By the time we reach the middle of the gospel
of Matthew, the confrontation between the
Pharisees and Jesus is in full swing. Time after
time throughout the gospels, religious leaders
oppose Jesus. They ask him questions in order to
try and trap him in his words. On at least one
occasion, in fact, we see “the chief priests and the
scribes and the elders” (Mark 11:27) sending
some strange bedfellows—”the Pharisees and
some of the Herodians” (Mark 12:13)—to question
Jesus. In that particular questioning, the text is
clear: those who were sent to Jesus were sent not
to get the truth. While they heap false praise upon
Jesus in an attempt to appeal to Jesus’s nonexistent earthly pride, we quickly realize that they
were actually sent to do whatever it took to find
cause for silencing Jesus, regardless of the truth.
Jesus sees right through them, of course.
In Matthew 15, Jesus offers a scathing rebuke
to the false piety of the Pharisees. The Pharisees
seem interested only in following human tradition.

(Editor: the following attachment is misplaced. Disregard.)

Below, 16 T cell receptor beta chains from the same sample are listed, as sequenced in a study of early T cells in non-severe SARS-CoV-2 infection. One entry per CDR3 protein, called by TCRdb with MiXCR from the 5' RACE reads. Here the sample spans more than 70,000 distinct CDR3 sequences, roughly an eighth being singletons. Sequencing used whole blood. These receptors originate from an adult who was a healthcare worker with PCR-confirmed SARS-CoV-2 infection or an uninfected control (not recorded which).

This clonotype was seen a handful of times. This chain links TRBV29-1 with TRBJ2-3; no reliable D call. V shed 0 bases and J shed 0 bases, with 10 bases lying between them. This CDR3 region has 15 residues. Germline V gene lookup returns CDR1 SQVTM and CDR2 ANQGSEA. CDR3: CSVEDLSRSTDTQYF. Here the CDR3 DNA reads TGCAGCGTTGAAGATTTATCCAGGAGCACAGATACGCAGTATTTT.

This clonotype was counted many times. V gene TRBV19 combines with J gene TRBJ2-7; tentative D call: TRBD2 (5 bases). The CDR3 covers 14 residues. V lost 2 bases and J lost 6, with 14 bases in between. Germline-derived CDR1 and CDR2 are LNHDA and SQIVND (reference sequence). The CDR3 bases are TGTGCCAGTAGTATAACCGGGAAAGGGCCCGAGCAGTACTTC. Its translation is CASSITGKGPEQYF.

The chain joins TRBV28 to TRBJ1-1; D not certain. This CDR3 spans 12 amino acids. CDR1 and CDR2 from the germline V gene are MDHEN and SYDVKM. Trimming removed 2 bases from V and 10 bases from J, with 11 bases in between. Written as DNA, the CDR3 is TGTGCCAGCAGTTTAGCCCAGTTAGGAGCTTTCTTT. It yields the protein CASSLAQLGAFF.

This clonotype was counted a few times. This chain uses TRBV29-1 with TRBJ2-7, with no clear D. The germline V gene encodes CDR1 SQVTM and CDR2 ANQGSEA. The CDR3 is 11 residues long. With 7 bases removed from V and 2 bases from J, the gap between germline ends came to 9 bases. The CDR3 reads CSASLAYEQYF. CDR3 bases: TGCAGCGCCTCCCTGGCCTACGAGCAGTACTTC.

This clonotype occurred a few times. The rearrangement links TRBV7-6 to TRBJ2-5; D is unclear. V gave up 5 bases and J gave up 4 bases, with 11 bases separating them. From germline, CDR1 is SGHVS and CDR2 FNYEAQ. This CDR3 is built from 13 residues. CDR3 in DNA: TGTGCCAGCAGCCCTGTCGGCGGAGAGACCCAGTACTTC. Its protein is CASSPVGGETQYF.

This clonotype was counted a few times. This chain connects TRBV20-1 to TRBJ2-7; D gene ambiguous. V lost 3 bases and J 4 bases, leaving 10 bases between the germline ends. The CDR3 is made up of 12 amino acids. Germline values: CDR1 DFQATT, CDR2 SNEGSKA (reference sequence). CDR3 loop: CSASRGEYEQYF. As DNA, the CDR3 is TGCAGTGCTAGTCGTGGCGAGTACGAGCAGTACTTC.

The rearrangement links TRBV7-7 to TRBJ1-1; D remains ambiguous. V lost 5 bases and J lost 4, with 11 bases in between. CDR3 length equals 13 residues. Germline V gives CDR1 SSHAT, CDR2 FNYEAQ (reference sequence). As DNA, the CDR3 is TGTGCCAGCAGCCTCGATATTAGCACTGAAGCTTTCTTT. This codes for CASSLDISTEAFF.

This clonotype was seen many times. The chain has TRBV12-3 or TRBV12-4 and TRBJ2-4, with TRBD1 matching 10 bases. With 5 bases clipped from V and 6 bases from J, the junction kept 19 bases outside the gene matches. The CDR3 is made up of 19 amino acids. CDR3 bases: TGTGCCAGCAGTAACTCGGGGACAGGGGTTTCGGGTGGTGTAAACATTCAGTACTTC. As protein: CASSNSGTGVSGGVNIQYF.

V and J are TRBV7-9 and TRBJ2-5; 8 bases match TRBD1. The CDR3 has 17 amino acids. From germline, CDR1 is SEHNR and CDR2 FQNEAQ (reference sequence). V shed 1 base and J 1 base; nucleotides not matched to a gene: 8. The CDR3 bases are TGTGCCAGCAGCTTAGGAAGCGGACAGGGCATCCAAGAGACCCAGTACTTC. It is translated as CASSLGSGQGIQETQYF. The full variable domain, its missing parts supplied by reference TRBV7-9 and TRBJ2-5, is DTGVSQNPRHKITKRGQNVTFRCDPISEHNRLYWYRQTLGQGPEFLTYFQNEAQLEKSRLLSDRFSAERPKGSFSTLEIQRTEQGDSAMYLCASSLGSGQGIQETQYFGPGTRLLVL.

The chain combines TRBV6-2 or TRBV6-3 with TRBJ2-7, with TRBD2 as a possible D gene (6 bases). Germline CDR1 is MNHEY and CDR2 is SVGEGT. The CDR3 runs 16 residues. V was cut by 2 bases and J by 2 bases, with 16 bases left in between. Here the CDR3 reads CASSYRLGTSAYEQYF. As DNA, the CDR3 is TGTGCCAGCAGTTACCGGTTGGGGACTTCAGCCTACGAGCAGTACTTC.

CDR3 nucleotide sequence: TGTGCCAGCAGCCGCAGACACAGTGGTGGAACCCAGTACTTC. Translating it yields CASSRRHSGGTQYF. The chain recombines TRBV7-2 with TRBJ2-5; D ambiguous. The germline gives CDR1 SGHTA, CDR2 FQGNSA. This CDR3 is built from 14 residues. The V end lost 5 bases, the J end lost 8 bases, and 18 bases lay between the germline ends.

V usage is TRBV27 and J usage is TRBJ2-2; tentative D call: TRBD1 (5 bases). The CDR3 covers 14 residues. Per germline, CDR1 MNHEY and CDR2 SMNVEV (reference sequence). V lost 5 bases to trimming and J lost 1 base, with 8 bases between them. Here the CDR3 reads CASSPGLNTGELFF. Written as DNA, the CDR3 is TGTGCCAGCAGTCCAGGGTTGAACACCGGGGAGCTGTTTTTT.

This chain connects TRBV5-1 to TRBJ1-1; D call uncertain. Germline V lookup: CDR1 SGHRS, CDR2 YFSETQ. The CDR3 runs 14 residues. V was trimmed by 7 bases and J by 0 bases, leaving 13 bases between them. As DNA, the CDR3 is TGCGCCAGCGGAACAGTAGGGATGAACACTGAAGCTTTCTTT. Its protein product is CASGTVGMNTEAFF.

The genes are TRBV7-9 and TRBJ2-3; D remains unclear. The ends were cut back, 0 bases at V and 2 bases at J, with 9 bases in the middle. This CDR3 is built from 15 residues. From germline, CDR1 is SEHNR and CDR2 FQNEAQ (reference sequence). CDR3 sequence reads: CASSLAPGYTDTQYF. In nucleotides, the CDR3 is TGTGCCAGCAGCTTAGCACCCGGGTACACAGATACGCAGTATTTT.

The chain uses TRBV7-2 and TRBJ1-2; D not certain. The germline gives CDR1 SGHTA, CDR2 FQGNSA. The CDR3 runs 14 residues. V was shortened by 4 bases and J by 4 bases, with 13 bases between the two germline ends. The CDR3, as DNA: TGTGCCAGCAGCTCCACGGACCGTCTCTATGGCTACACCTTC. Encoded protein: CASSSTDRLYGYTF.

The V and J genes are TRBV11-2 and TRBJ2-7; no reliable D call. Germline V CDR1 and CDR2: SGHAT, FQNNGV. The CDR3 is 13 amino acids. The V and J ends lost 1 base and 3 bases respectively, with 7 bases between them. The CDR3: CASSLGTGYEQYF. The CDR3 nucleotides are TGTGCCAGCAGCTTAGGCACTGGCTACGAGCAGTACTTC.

Rightfully, Jesus scolds them for this, declaring as
vanity their supposed devotion to God. In the
midst of this censure, Jesus turns to the people,
calling them to him, and he declares, “It is not
what goes into the mouth that defiles a person,
but what comes out of the mouth; this defiles a
person” (Matthew 15:11). Jesus announces that it
is not food that makes someone unclean. Instead,
it is what comes out of the heart that matters.
In Matthew 15:18, Jesus says, “But what
comes out of the mouth proceeds from the heart.”
And, what comes out of our hearts is a direct
product of what goes into our hearts. Whatever
we take in from our culture—TV, movies,
podcasts, books, social media, news, politics,
entertainment, etc.—will, in some way, come out
of us. As Christ followers, we must be vigilant to
take in what is good and right and holy.